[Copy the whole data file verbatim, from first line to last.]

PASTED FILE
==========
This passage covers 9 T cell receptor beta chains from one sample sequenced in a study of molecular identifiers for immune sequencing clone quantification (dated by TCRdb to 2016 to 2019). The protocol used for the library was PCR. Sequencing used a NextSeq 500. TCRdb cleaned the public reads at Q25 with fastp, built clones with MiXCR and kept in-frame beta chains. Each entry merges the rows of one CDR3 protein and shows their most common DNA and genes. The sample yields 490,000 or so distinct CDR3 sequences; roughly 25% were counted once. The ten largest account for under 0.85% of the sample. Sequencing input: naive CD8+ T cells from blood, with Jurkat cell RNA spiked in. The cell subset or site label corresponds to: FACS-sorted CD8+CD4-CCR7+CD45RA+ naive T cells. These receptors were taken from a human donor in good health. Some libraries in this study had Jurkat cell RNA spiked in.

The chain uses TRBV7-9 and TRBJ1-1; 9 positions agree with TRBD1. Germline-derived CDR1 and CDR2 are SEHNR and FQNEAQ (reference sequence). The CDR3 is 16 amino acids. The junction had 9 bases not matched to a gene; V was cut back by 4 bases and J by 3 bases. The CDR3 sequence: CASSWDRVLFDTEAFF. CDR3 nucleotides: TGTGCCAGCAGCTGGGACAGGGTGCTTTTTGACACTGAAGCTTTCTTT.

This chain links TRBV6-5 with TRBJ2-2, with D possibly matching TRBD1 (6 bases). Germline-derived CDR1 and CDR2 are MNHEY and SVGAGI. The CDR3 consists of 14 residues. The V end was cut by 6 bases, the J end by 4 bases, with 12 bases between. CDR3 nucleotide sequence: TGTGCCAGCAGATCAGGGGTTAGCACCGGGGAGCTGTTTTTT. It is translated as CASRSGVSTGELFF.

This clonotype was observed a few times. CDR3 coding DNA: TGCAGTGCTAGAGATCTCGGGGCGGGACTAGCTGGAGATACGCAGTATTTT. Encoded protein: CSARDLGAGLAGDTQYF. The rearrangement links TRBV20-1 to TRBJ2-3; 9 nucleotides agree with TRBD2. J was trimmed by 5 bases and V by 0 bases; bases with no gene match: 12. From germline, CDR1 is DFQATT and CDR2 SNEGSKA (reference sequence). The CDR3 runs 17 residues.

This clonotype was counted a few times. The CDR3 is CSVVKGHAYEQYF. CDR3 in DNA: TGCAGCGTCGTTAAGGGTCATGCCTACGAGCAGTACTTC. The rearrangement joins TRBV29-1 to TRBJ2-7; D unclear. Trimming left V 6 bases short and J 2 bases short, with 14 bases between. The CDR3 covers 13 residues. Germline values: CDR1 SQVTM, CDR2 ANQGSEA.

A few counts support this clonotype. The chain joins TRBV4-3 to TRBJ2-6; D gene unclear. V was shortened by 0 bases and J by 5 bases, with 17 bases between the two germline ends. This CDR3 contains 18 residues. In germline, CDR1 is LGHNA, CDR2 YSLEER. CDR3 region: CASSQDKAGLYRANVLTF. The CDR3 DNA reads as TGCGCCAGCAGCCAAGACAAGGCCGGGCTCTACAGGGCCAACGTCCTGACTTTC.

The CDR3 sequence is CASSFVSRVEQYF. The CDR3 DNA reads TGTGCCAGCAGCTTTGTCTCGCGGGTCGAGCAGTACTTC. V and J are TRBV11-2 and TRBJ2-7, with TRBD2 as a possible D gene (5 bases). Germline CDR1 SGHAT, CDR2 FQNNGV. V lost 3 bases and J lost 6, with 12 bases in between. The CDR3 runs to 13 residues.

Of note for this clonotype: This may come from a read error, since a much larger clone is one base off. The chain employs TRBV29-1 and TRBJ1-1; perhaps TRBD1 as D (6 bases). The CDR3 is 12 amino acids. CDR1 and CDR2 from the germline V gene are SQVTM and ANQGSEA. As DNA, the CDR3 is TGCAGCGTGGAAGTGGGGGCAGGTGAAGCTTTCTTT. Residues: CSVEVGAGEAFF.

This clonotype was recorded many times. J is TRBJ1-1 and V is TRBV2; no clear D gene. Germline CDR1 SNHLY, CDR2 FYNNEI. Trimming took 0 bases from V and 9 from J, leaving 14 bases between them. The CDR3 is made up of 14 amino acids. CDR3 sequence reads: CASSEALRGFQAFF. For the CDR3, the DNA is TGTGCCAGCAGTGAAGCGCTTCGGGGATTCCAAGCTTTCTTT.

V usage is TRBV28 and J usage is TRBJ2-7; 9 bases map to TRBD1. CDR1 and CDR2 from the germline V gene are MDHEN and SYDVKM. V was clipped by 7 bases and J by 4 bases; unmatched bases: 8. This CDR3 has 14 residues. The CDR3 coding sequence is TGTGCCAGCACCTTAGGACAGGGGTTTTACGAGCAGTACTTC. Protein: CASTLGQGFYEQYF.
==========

This passage covers 9 T cell receptor beta chains from one sample sequenced in a study of molecular identifiers for immune sequencing clone quantification (dated by TCRdb to 2016 to 2019). The protocol used for the library was PCR. Sequencing used a NextSeq 500. TCRdb cleaned the public reads at Q25 with fastp, built clones with MiXCR and kept in-frame beta chains. Each entry merges the rows of one CDR3 protein and shows their most common DNA and genes. The sample yields 490,000 or so distinct CDR3 sequences; roughly 25% were counted once. The ten largest account for under 0.85% of the sample. Sequencing input: naive CD8+ T cells from blood, with Jurkat cell RNA spiked in. The cell subset or site label corresponds to: FACS-sorted CD8+CD4-CCR7+CD45RA+ naive T cells. These receptors were taken from a human donor in good health. Some libraries in this study had Jurkat cell RNA spiked in.

The chain uses TRBV7-9 and TRBJ1-1; 9 positions agree with TRBD1. Germline-derived CDR1 and CDR2 are SEHNR and FQNEAQ (reference sequence). The CDR3 is 16 amino acids. The junction had 9 bases not matched to a gene; V was cut back by 4 bases and J by 3 bases. The CDR3 sequence: CASSWDRVLFDTEAFF. CDR3 nucleotides: TGTGCCAGCAGCTGGGACAGGGTGCTTTTTGACACTGAAGCTTTCTTT.

This chain links TRBV6-5 with TRBJ2-2, with D possibly matching TRBD1 (6 bases). Germline-derived CDR1 and CDR2 are MNHEY and SVGAGI. The CDR3 consists of 14 residues. The V end was cut by 6 bases, the J end by 4 bases, with 12 bases between. CDR3 nucleotide sequence: TGTGCCAGCAGATCAGGGGTTAGCACCGGGGAGCTGTTTTTT. It is translated as CASRSGVSTGELFF.

This clonotype was observed a few times. CDR3 coding DNA: TGCAGTGCTAGAGATCTCGGGGCGGGACTAGCTGGAGATACGCAGTATTTT. Encoded protein: CSARDLGAGLAGDTQYF. The rearrangement links TRBV20-1 to TRBJ2-3; 9 nucleotides agree with TRBD2. J was trimmed by 5 bases and V by 0 bases; bases with no gene match: 12. From germline, CDR1 is DFQATT and CDR2 SNEGSKA (reference sequence). The CDR3 runs 17 residues.

This clonotype was counted a few times. The CDR3 is CSVVKGHAYEQYF. CDR3 in DNA: TGCAGCGTCGTTAAGGGTCATGCCTACGAGCAGTACTTC. The rearrangement joins TRBV29-1 to TRBJ2-7; D unclear. Trimming left V 6 bases short and J 2 bases short, with 14 bases between. The CDR3 covers 13 residues. Germline values: CDR1 SQVTM, CDR2 ANQGSEA.

A few counts support this clonotype. The chain joins TRBV4-3 to TRBJ2-6; D gene unclear. V was shortened by 0 bases and J by 5 bases, with 17 bases between the two germline ends. This CDR3 contains 18 residues. In germline, CDR1 is LGHNA, CDR2 YSLEER. CDR3 region: CASSQDKAGLYRANVLTF. The CDR3 DNA reads as TGCGCCAGCAGCCAAGACAAGGCCGGGCTCTACAGGGCCAACGTCCTGACTTTC.

The CDR3 sequence is CASSFVSRVEQYF. The CDR3 DNA reads TGTGCCAGCAGCTTTGTCTCGCGGGTCGAGCAGTACTTC. V and J are TRBV11-2 and TRBJ2-7, with TRBD2 as a possible D gene (5 bases). Germline CDR1 SGHAT, CDR2 FQNNGV. V lost 3 bases and J lost 6, with 12 bases in between. The CDR3 runs to 13 residues.

Of note for this clonotype: This may come from a read error, since a much larger clone is one base off. The chain employs TRBV29-1 and TRBJ1-1; perhaps TRBD1 as D (6 bases). The CDR3 is 12 amino acids. CDR1 and CDR2 from the germline V gene are SQVTM and ANQGSEA. As DNA, the CDR3 is TGCAGCGTGGAAGTGGGGGCAGGTGAAGCTTTCTTT. Residues: CSVEVGAGEAFF.

This clonotype was recorded many times. J is TRBJ1-1 and V is TRBV2; no clear D gene. Germline CDR1 SNHLY, CDR2 FYNNEI. Trimming took 0 bases from V and 9 from J, leaving 14 bases between them. The CDR3 is made up of 14 amino acids. CDR3 sequence reads: CASSEALRGFQAFF. For the CDR3, the DNA is TGTGCCAGCAGTGAAGCGCTTCGGGGATTCCAAGCTTTCTTT.

V usage is TRBV28 and J usage is TRBJ2-7; 9 bases map to TRBD1. CDR1 and CDR2 from the germline V gene are MDHEN and SYDVKM. V was clipped by 7 bases and J by 4 bases; unmatched bases: 8. This CDR3 has 14 residues. The CDR3 coding sequence is TGTGCCAGCACCTTAGGACAGGGGTTTTACGAGCAGTACTTC. Protein: CASTLGQGFYEQYF.